December 1, 2008
I’ve been looking around in the drafts and found this. Rather funny coming from a woman who looked the other way as one of the leaders of the Democratic Party, while the future POTUS made sexist comment after sexist comment. And she looked the other way while her colleagues made sexist comments and said nothing while the media made sexist comments hourly.
Don’t these people ever listen to what they say?
And what’s most ridiculous is Pelosi acting like she has a higher profile than Madame Secretary Clinton on the world stage. I sure wish I had the energy to go back and match up her before and after words. Historians are going to have so much fun with this election.
Pelosi was speaking at the Hunter College forum on the role of gender in politics. She responded to a question on whether Clinton would face sexist behavior from world leaders – something Clinton had already said she had never experienced.
From Huffington Post’s Sam Stein:
[PELOSI] None at all. I have traveled the world as Speaker of the House… and I have seen the treatment I have received in these places. And I know the respect that they will have for soon to be Secretary of State Hillary Clinton.
…What is important to world leaders is, ‘Does the president listen to you?’
… She is a force in her own right and anybody that might have that thought that you mildly suggested does so at his peril.
A lesson proven on the campaign trail when barry couldn’t put Clinton away after winning 11 primaries in a row. A few more of his Stein’s words:
But the most interesting topic of debate centered around whether Clinton and Sarah Palin were hindered by their sex [He doesn't even notice how whacked this sounds. It should be gender.] while on the campaign trail.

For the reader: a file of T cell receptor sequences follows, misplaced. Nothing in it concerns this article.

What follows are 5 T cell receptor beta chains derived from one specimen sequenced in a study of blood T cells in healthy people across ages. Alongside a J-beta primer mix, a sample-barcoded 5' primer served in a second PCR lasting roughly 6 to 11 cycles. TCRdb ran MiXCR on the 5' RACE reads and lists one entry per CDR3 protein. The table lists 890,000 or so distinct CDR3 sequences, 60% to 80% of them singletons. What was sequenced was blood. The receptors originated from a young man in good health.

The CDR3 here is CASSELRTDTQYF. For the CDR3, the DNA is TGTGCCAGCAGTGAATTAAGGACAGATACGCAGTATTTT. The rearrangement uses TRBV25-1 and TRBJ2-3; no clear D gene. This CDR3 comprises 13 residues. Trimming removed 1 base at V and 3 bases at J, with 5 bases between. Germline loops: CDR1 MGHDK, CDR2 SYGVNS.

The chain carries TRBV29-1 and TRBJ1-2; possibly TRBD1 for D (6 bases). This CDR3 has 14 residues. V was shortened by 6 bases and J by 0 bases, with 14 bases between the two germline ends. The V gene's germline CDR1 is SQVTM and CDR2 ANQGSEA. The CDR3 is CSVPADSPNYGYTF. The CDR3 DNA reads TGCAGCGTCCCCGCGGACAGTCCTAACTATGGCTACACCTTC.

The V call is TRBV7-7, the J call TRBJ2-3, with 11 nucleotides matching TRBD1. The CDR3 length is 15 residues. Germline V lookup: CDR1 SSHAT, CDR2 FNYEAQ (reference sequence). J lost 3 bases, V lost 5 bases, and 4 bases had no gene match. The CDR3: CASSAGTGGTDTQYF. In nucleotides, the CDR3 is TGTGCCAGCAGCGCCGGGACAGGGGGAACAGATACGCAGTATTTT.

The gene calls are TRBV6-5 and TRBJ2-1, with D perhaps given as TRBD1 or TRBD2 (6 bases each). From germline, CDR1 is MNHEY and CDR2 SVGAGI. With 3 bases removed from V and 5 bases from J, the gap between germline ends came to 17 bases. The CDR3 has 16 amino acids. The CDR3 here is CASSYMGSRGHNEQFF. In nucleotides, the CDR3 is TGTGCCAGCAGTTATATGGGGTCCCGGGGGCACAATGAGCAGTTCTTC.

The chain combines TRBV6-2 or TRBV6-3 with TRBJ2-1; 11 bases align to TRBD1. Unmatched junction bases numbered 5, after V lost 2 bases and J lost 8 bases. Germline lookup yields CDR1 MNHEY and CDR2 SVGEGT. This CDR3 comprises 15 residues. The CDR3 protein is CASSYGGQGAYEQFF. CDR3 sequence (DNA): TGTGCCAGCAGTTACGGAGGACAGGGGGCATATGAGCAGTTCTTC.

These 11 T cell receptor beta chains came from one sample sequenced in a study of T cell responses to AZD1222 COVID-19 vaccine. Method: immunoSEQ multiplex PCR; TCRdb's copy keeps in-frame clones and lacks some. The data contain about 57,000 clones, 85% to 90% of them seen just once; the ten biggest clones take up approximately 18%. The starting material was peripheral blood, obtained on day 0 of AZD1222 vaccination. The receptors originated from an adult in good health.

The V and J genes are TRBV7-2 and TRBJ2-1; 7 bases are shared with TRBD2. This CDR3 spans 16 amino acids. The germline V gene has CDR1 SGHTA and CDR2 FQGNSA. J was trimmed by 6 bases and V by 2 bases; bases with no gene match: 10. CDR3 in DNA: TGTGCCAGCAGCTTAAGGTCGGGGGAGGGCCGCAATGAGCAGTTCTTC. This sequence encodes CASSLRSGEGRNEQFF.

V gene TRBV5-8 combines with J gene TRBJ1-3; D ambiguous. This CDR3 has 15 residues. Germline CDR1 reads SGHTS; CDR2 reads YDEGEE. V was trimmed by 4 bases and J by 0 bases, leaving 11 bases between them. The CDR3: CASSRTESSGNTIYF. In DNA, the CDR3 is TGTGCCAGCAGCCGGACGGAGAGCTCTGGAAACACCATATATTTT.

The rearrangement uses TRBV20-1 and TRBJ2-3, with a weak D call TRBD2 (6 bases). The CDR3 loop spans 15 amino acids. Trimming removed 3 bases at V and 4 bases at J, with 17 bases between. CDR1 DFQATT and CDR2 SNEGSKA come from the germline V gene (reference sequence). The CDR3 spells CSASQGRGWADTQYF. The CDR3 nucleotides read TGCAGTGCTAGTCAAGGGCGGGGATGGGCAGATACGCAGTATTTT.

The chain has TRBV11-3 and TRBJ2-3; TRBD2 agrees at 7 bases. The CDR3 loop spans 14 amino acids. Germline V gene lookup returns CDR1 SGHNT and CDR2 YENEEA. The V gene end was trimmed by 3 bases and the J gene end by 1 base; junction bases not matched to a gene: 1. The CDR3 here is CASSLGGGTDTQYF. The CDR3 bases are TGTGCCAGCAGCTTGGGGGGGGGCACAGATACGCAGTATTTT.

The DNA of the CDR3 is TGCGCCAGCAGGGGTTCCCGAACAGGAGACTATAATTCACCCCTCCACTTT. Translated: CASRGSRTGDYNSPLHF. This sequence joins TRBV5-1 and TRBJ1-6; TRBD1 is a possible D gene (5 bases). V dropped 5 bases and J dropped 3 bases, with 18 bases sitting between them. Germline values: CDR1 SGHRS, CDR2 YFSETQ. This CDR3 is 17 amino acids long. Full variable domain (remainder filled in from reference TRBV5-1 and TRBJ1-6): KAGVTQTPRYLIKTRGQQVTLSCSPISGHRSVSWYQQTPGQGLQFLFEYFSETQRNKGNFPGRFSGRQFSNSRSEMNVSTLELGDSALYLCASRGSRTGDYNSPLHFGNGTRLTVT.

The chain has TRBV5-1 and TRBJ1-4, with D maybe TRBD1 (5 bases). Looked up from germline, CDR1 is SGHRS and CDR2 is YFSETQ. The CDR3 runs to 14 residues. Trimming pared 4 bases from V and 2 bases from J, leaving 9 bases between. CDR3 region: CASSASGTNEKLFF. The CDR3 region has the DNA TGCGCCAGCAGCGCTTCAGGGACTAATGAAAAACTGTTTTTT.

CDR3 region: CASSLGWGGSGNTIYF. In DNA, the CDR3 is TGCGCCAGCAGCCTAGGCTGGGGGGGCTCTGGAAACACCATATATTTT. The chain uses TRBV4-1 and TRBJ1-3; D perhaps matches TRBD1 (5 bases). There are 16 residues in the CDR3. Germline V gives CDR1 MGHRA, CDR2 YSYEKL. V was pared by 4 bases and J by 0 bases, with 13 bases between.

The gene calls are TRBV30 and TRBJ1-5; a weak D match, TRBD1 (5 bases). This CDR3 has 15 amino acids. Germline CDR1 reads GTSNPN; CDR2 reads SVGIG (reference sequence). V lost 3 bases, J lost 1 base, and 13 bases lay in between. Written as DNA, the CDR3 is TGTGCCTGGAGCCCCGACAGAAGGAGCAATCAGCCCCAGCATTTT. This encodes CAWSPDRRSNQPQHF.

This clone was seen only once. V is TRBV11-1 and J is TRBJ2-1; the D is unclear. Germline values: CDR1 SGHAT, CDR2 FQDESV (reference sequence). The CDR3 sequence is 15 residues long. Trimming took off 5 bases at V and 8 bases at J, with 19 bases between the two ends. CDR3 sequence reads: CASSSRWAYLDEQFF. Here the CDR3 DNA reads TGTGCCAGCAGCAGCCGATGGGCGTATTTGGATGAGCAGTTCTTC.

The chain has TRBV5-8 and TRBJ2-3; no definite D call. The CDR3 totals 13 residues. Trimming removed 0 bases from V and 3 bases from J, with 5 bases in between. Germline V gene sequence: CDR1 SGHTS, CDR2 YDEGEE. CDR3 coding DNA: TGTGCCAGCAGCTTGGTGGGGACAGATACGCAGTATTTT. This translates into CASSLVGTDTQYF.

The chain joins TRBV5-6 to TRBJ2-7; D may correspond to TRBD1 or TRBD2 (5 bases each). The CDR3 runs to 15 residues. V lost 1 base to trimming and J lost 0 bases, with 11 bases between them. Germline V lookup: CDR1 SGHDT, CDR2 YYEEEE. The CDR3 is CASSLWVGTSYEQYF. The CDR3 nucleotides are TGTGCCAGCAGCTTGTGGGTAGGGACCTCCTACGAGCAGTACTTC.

Both Pelosi and Rep. Carolyn Maloney were put in a tricky position, arguing that their Democratic colleague had been disadvantaged by her gender while Alaska’s governor was not. But they made the case astutely, noting that the policies pursued by the McCain-Palin ticket were antithetical to women’s interests, even if Palin’s candidacy was a symbolic victory.
“It as a very contrasting case,” said Maloney. “[Clinton] earned 18 million votes, inspired and led many people to live a better life. But at the same time there were hurdles there for her that were not there for her opponents... Back then, I thought someone should write a book about it. And someone has. It is called ‘Rumors Of Our Progress Have Been Greatly Exaggerated,’” a reference to Maloney’s own book.
“John McCain had a problem,” she went on. “He had 20 years of anti-woman votes on his record… When he appointed Sarah Palin, he did nothing to help women or women’s rights.”
“[Palin's] lasting legacy is that the extreme right accepted a women with small children running for office,” she concluded.